Vichy treatment of Jews still divides French citizens Did France fight or collaborate with Nazi plans?

July 16, 1992|By Dallas Morning News

PARIS -- At dawn on July 16, 1942, police across Paris arrested more than 16,000 Jews and bused them to the Velodrome d'Hiver, an indoor cycling stadium. The families were held inside without food or water for three days. Those who survived were transferred to concentration camps in France and, ultimately, to Auschwitz.

The 50th anniversary of the "Vel d'Hiv" arrests, which was to be marked today with a ceremony at the site of the since-demolished velodrome, comes as Holocaust survivors and others are demanding a national accounting of the anti-Semitism by the Vichy government that ruled France after its defeat by Germany in 1940.

The demands have gathered force since spring, when a French court ruled that Paul Touvier, leader of the Lyon militia during the Vichy regime, was not guilty of crimes against humanity.

Mr. Touvier had acknowledged ordering the execution of seven Jews held at the Lyon prison in 1944 to avenge the assassination of Vichy's propaganda minister. An eighth hostage who was not Jewish was spared.

Unlike Nazi Germany, the court ruled, the Vichy government Mr. Touvier served was by definition not genocidal. It was not a totalitarian state. It had not collaborated with the Nazis. It had not, by extension, complied with the deportations of more than 75,000 French and foreign Jews, of whom only about 2,500 surived the Nazi camps.

France's intellectual community immediately exploded into charges of a whitewash of the nation's most painful period. The aftershocks continued to disturb this week's customary demonstrations of French patriotism.

After Tuesday's Bastille Day festivities, President Francois Mitterrand told French television that he could well understand why about 200 writers, artists and intellectuals have asked him to apologize to the victims of Vichy repression.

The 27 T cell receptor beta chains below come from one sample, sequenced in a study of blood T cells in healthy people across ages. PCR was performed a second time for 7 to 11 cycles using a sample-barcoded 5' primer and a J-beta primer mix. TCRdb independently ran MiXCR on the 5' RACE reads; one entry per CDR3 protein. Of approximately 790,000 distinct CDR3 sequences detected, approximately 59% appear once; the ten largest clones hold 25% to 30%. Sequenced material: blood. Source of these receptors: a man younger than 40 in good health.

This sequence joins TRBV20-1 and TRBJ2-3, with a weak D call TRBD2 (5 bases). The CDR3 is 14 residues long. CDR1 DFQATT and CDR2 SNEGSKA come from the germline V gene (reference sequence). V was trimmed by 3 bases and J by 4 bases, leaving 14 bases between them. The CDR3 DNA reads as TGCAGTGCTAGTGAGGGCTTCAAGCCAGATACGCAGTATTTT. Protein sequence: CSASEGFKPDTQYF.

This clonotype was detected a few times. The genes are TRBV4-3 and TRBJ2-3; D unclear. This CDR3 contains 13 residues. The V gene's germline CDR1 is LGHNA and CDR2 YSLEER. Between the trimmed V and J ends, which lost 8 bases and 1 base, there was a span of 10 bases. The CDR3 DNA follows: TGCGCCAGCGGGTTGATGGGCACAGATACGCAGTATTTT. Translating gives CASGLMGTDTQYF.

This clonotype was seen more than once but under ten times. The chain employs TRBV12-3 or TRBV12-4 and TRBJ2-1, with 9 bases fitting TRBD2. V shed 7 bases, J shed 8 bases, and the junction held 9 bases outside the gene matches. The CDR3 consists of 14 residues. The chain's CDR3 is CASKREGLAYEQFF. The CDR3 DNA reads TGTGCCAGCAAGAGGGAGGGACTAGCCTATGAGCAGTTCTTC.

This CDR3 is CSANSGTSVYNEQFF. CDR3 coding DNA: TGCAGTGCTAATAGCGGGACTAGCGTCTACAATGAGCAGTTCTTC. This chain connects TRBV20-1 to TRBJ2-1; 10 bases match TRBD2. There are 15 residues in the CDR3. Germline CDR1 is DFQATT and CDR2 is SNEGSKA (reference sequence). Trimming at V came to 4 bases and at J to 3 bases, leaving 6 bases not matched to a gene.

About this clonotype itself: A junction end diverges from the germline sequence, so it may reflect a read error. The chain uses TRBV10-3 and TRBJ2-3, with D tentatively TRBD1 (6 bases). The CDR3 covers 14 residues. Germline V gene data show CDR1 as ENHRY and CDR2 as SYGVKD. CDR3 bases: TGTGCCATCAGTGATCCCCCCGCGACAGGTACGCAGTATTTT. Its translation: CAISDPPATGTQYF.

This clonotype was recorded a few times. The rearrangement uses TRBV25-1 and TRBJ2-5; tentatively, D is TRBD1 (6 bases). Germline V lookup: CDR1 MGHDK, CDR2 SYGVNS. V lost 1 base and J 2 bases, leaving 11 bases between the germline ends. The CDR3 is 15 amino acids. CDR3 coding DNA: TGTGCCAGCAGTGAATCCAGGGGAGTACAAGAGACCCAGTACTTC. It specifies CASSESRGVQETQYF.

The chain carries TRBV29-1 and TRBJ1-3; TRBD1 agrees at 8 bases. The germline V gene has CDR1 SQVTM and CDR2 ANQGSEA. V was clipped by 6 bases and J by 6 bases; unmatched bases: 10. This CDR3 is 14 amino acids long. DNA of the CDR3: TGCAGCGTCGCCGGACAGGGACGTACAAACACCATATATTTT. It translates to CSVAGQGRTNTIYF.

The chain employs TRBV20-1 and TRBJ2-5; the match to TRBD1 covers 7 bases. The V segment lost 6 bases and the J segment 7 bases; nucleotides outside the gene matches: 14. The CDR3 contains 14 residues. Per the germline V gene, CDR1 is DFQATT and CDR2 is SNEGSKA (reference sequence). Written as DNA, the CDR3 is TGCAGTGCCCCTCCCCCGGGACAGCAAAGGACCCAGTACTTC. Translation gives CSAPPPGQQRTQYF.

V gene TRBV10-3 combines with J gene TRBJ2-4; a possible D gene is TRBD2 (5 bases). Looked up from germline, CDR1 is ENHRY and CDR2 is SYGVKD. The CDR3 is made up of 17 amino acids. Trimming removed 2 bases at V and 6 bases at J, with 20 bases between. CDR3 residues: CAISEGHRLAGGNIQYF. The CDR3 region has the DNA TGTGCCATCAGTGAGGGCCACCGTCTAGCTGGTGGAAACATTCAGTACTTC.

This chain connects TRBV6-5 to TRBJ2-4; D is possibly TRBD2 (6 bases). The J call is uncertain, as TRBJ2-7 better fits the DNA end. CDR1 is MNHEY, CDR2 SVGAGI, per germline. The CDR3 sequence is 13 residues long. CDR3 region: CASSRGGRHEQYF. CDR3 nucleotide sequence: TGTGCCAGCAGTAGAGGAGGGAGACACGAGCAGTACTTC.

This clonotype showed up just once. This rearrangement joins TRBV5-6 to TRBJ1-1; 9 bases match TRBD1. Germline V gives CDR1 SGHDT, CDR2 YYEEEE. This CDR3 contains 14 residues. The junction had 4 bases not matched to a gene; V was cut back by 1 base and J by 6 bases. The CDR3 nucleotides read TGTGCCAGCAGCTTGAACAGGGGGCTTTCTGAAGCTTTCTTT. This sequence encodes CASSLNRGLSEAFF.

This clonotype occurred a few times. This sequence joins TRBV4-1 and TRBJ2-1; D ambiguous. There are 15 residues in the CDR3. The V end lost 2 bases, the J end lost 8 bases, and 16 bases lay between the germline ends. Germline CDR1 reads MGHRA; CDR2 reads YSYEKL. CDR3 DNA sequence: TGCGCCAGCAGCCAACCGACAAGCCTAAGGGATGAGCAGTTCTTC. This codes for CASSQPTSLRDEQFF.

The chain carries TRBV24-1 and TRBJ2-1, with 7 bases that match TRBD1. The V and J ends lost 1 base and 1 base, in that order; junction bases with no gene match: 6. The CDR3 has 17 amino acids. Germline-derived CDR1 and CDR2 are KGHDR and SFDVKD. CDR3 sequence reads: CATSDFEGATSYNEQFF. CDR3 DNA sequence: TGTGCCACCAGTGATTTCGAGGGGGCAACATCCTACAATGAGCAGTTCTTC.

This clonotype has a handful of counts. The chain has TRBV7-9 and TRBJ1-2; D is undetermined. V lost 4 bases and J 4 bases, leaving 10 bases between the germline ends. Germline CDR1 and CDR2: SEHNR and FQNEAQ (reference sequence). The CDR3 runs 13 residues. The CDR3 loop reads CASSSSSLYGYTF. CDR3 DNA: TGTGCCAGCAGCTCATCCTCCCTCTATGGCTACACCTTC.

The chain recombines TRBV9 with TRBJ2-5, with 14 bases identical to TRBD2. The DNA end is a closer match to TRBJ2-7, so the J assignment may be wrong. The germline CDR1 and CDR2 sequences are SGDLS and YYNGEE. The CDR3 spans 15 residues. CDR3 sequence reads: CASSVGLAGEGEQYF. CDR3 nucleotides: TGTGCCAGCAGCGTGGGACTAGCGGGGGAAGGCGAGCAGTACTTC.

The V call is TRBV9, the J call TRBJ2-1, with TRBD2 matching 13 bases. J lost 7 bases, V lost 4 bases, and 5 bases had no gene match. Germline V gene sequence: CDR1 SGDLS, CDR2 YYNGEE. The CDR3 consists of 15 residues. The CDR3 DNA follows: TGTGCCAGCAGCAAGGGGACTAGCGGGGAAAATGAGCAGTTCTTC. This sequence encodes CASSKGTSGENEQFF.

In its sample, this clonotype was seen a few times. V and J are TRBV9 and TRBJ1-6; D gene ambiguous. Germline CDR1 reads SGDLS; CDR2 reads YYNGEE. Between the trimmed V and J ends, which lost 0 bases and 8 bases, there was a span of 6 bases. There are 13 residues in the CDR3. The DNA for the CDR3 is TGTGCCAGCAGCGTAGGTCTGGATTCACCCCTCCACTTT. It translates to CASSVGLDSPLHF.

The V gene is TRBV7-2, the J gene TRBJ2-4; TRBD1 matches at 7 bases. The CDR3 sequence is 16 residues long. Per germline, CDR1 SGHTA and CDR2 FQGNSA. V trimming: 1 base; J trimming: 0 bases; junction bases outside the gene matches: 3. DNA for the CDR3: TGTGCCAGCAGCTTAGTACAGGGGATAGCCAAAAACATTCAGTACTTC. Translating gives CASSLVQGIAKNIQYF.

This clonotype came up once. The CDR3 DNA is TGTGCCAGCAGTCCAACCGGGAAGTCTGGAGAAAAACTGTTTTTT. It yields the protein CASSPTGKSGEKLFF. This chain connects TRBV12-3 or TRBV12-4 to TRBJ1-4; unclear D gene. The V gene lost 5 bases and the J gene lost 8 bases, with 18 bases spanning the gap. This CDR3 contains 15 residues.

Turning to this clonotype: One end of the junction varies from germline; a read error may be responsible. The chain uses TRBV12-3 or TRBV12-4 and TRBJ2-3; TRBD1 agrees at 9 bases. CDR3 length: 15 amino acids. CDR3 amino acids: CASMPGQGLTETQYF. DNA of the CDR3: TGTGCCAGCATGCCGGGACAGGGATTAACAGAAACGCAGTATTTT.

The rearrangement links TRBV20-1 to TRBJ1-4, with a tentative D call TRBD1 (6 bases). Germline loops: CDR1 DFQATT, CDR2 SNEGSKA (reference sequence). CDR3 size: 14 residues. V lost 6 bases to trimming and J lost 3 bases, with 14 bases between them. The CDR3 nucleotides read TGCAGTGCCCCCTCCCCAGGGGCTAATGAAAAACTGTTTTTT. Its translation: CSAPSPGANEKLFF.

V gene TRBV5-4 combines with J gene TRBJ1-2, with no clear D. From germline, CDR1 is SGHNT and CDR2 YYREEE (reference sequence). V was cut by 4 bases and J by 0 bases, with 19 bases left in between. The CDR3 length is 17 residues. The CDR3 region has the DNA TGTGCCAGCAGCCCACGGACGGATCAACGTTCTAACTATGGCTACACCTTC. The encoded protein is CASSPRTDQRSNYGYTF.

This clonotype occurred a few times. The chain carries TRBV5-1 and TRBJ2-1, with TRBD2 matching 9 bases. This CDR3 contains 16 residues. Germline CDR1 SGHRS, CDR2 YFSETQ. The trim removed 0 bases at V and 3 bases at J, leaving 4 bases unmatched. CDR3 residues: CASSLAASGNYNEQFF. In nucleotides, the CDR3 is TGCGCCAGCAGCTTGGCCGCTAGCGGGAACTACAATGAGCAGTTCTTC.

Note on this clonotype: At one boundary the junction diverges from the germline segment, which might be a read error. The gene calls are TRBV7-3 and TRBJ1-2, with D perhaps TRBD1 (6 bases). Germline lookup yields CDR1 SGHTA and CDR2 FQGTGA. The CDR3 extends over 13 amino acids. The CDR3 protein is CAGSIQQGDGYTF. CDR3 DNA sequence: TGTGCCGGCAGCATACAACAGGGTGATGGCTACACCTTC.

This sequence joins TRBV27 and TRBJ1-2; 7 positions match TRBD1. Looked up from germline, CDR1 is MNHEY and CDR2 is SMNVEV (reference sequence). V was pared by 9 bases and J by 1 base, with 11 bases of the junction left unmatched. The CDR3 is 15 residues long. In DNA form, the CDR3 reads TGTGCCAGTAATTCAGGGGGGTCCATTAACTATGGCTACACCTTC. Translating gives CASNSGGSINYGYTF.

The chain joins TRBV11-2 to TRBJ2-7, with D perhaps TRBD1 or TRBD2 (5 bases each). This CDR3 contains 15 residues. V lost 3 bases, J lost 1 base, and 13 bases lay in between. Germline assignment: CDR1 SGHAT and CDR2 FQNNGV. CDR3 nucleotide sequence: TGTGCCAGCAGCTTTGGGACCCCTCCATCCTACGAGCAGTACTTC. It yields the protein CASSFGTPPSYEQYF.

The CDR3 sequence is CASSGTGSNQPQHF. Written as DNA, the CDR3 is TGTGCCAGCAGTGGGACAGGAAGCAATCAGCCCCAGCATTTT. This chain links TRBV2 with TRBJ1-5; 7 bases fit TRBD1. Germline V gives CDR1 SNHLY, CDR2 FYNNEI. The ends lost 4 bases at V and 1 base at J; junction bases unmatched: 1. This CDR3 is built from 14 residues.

But the former French Resistance fighter said the modern French Republic is rooted in the resistance, not in the wartime Vichy regime. The Vichy state should be "brought to account," he said, but the French Republic has nothing to apologize for.

Mr. Mitterrand's remarks invoked one of his nation's most precious myths -- that most French struggled and resisted throughout the war years, and that the Vichy government shielded them, bending only reluctantly to Nazi pressure.

That version of history has paid dividends in boosting national pride, but it has had its costs.

The French have yet to convict a single French citizen for crimes against humanity. And, many say, by covering its old wounds so tightly the nation has never allowed them to heal.

"France still suffers from a deep and painful division that does not exist in other countries," Simone Veil, a member of the European Parliament who was deported to Auschwitz as a teen-ager, said during a televised discussion of the Touvier case.

"It remains an indelible stain. We collaborated."

That seems likely to change in the uproar following the Touvier ruling.

In part, the furor may stem from fears about the current-day rise of neo-fascist politicians such as Jean-Marie Le Pen, who leads the National Front.

More simply, it may reflect the gap between the Touvier court and public opinion.

Slowly, the huge majority of French people who were not even alive during the war have been learning new truths about the Vichy era. High-school history texts now state that the Vichy regime "directed an anti-Semitic policy well before the Nazis even asked for it."

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